[Linux-aus] Request: Officially oppose TPP Source Code provision

Andrew Donnellan andrew at donnellan.id.au
Fri Nov 6 10:33:02 AEDT 2015

On 6 November 2015 at 10:24, Tennessee Leeuwenburg
<tleeuwenburg at gmail.com> wrote:
> My impression was to address the following hypothetical: "I will only
> buy/import your software if you release it as open source". I think it's
> about reducing the abilities for parties to pressure people into using an
> open source license. I can well imagine being in the shoes of a commercial
> company and not wanting to be forced into an arrangement where I had to
> release open source code for my carefully constructed IP.

The issue that comes to mind is governments establishing import or
trade barriers (this is, after all, a trade agreement) to prevent
companies doing business with either the public or private sector
unless they meet source code disclosure requirements.

The exemption covering "critical infrastructure" reminds me of the
current situation with Chinese telecom manufacturers such as Huawei,
who have been required by Western governments (e.g. the UK) to
disclose source code for security review as a condition of being
permitted to bid for critical infrastructure contracts (e.g. the
British Telecom core network upgrade) - a situation where the state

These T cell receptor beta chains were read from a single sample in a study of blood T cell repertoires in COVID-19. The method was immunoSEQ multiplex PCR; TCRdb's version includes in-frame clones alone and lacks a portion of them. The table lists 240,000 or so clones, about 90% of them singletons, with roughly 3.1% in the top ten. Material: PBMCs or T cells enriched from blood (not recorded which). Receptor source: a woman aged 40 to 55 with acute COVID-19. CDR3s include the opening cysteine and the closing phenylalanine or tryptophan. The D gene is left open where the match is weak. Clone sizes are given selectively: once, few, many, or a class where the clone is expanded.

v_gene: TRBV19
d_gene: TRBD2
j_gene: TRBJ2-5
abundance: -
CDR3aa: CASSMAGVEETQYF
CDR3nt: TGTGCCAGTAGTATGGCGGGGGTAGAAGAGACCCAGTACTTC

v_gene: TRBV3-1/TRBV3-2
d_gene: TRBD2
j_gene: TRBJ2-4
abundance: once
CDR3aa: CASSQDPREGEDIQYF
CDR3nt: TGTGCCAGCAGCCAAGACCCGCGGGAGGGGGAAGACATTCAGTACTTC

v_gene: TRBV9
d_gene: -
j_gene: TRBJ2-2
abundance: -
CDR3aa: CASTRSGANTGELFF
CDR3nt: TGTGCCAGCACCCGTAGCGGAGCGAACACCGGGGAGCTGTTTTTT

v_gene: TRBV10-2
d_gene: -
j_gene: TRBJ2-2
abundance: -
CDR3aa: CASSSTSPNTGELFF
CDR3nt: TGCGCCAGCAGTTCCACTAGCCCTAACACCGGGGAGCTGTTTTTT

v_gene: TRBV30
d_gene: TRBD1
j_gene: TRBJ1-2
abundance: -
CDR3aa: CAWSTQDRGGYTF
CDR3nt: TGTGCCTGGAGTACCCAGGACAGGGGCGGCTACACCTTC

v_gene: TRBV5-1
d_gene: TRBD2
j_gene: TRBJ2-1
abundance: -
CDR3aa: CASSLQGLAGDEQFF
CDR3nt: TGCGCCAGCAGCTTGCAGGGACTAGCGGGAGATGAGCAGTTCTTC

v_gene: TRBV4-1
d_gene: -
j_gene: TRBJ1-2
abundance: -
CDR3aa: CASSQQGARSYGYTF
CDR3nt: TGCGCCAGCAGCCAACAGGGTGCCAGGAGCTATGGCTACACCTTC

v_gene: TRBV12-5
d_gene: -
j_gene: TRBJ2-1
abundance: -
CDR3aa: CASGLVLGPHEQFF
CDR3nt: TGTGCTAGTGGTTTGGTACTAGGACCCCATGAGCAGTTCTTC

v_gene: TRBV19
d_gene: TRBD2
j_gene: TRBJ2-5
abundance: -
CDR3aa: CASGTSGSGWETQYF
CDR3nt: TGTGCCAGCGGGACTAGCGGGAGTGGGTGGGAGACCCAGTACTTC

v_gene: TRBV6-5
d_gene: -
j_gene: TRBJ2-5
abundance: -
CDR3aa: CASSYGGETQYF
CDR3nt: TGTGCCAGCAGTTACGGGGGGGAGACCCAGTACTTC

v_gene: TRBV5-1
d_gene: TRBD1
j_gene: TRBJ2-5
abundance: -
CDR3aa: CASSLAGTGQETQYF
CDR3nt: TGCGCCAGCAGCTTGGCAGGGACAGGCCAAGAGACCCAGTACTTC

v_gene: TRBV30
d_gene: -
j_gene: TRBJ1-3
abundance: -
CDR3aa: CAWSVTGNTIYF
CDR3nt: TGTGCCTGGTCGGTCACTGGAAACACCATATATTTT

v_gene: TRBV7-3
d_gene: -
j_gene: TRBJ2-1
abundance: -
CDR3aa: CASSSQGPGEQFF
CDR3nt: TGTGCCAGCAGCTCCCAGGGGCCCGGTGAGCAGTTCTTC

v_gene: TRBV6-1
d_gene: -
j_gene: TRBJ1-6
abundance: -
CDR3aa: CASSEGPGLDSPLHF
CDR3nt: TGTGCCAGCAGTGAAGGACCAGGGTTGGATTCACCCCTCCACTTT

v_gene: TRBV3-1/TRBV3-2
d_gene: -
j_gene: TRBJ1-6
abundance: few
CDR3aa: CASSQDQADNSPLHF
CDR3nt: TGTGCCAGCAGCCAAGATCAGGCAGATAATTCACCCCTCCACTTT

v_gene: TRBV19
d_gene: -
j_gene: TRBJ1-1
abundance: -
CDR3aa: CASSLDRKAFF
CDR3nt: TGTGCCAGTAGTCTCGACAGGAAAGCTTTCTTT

has openly expressed its will to block trade between two private
companies if its disclosure conditions aren't met. Now of course, the
TPP contains an exemption for critical infrastructure, and China isn't
a party to the TPP, but this section appears to me to be designed to
prevent a similar situation arising outside the critical
infrastructure or regulatory contexts, particularly if the TPP clauses
are used as a model for future negotiations between the West and more
"hostile" countries.

I still have some concerns about this because of potential impact on
any future moves to create better data sovereignty measures (along
with all the other provisions of the TPP of course), but I can't see
how this section specifically seriously impacts the Free Software


Andrew Donnellan
http://andrew.donnellan.id.au         andrew at donnellan.id.au

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